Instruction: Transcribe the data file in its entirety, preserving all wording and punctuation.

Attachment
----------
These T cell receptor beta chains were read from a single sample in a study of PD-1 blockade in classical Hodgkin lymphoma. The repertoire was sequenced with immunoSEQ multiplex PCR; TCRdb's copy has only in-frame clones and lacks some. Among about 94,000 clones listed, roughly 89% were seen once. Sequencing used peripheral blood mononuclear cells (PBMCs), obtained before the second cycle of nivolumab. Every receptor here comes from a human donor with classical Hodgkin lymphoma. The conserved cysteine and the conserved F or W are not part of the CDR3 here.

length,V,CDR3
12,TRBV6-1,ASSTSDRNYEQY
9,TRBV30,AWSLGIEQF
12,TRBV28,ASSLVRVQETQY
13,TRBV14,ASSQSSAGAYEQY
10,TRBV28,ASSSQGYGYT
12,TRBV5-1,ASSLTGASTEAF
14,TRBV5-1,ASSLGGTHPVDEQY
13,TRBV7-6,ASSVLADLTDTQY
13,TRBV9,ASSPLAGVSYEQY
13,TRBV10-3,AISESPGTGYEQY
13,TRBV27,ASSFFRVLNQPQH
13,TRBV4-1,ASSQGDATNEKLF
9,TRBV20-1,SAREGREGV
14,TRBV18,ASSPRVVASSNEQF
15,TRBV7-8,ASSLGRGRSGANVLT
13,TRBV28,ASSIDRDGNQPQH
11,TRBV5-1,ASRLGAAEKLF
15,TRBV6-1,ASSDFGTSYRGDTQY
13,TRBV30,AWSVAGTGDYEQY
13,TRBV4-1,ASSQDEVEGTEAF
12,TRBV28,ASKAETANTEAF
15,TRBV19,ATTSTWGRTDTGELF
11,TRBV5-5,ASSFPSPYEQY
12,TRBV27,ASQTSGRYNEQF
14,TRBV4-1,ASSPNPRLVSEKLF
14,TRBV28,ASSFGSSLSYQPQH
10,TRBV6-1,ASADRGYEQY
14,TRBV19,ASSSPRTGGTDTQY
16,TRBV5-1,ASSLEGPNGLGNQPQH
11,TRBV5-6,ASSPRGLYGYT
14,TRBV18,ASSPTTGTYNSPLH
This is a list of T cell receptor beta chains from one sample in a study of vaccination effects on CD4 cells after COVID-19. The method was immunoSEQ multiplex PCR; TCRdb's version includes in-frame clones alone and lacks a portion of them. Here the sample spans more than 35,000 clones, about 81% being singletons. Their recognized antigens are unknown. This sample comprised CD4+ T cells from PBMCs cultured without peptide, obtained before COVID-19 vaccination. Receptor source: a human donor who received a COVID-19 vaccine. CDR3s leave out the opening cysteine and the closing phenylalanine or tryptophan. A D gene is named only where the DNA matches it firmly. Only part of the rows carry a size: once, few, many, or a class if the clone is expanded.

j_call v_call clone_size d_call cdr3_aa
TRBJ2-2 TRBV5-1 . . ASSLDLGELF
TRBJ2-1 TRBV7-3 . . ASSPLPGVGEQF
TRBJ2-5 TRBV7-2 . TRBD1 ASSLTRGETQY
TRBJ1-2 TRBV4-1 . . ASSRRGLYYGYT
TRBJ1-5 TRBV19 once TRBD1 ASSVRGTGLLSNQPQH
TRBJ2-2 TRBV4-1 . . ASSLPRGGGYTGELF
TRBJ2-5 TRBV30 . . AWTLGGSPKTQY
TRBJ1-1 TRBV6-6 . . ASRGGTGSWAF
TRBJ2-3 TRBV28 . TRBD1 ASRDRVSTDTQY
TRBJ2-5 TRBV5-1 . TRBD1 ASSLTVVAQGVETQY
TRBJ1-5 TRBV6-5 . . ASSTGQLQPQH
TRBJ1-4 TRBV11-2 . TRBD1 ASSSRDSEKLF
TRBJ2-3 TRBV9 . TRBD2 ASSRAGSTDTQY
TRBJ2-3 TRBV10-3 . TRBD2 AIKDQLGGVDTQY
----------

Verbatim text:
These T cell receptor beta chains were read from a single sample in a study of PD-1 blockade in classical Hodgkin lymphoma. The repertoire was sequenced with immunoSEQ multiplex PCR; TCRdb's copy has only in-frame clones and lacks some. Among about 94,000 clones listed, roughly 89% were seen once. Sequencing used peripheral blood mononuclear cells (PBMCs), obtained before the second cycle of nivolumab. Every receptor here comes from a human donor with classical Hodgkin lymphoma. The conserved cysteine and the conserved F or W are not part of the CDR3 here.

length,V,CDR3
12,TRBV6-1,ASSTSDRNYEQY
9,TRBV30,AWSLGIEQF
12,TRBV28,ASSLVRVQETQY
13,TRBV14,ASSQSSAGAYEQY
10,TRBV28,ASSSQGYGYT
12,TRBV5-1,ASSLTGASTEAF
14,TRBV5-1,ASSLGGTHPVDEQY
13,TRBV7-6,ASSVLADLTDTQY
13,TRBV9,ASSPLAGVSYEQY
13,TRBV10-3,AISESPGTGYEQY
13,TRBV27,ASSFFRVLNQPQH
13,TRBV4-1,ASSQGDATNEKLF
9,TRBV20-1,SAREGREGV
14,TRBV18,ASSPRVVASSNEQF
15,TRBV7-8,ASSLGRGRSGANVLT
13,TRBV28,ASSIDRDGNQPQH
11,TRBV5-1,ASRLGAAEKLF
15,TRBV6-1,ASSDFGTSYRGDTQY
13,TRBV30,AWSVAGTGDYEQY
13,TRBV4-1,ASSQDEVEGTEAF
12,TRBV28,ASKAETANTEAF
15,TRBV19,ATTSTWGRTDTGELF
11,TRBV5-5,ASSFPSPYEQY
12,TRBV27,ASQTSGRYNEQF
14,TRBV4-1,ASSPNPRLVSEKLF
14,TRBV28,ASSFGSSLSYQPQH
10,TRBV6-1,ASADRGYEQY
14,TRBV19,ASSSPRTGGTDTQY
16,TRBV5-1,ASSLEGPNGLGNQPQH
11,TRBV5-6,ASSPRGLYGYT
14,TRBV18,ASSPTTGTYNSPLH
This is a list of T cell receptor beta chains from one sample in a study of vaccination effects on CD4 cells after COVID-19. The method was immunoSEQ multiplex PCR; TCRdb's version includes in-frame clones alone and lacks a portion of them. Here the sample spans more than 35,000 clones, about 81% being singletons. Their recognized antigens are unknown. This sample comprised CD4+ T cells from PBMCs cultured without peptide, obtained before COVID-19 vaccination. Receptor source: a human donor who received a COVID-19 vaccine. CDR3s leave out the opening cysteine and the closing phenylalanine or tryptophan. A D gene is named only where the DNA matches it firmly. Only part of the rows carry a size: once, few, many, or a class if the clone is expanded.

j_call v_call clone_size d_call cdr3_aa
TRBJ2-2 TRBV5-1 . . ASSLDLGELF
TRBJ2-1 TRBV7-3 . . ASSPLPGVGEQF
TRBJ2-5 TRBV7-2 . TRBD1 ASSLTRGETQY
TRBJ1-2 TRBV4-1 . . ASSRRGLYYGYT
TRBJ1-5 TRBV19 once TRBD1 ASSVRGTGLLSNQPQH
TRBJ2-2 TRBV4-1 . . ASSLPRGGGYTGELF
TRBJ2-5 TRBV30 . . AWTLGGSPKTQY
TRBJ1-1 TRBV6-6 . . ASRGGTGSWAF
TRBJ2-3 TRBV28 . TRBD1 ASRDRVSTDTQY
TRBJ2-5 TRBV5-1 . TRBD1 ASSLTVVAQGVETQY
TRBJ1-5 TRBV6-5 . . ASSTGQLQPQH
TRBJ1-4 TRBV11-2 . TRBD1 ASSSRDSEKLF
TRBJ2-3 TRBV9 . TRBD2 ASSRAGSTDTQY
TRBJ2-3 TRBV10-3 . TRBD2 AIKDQLGGVDTQY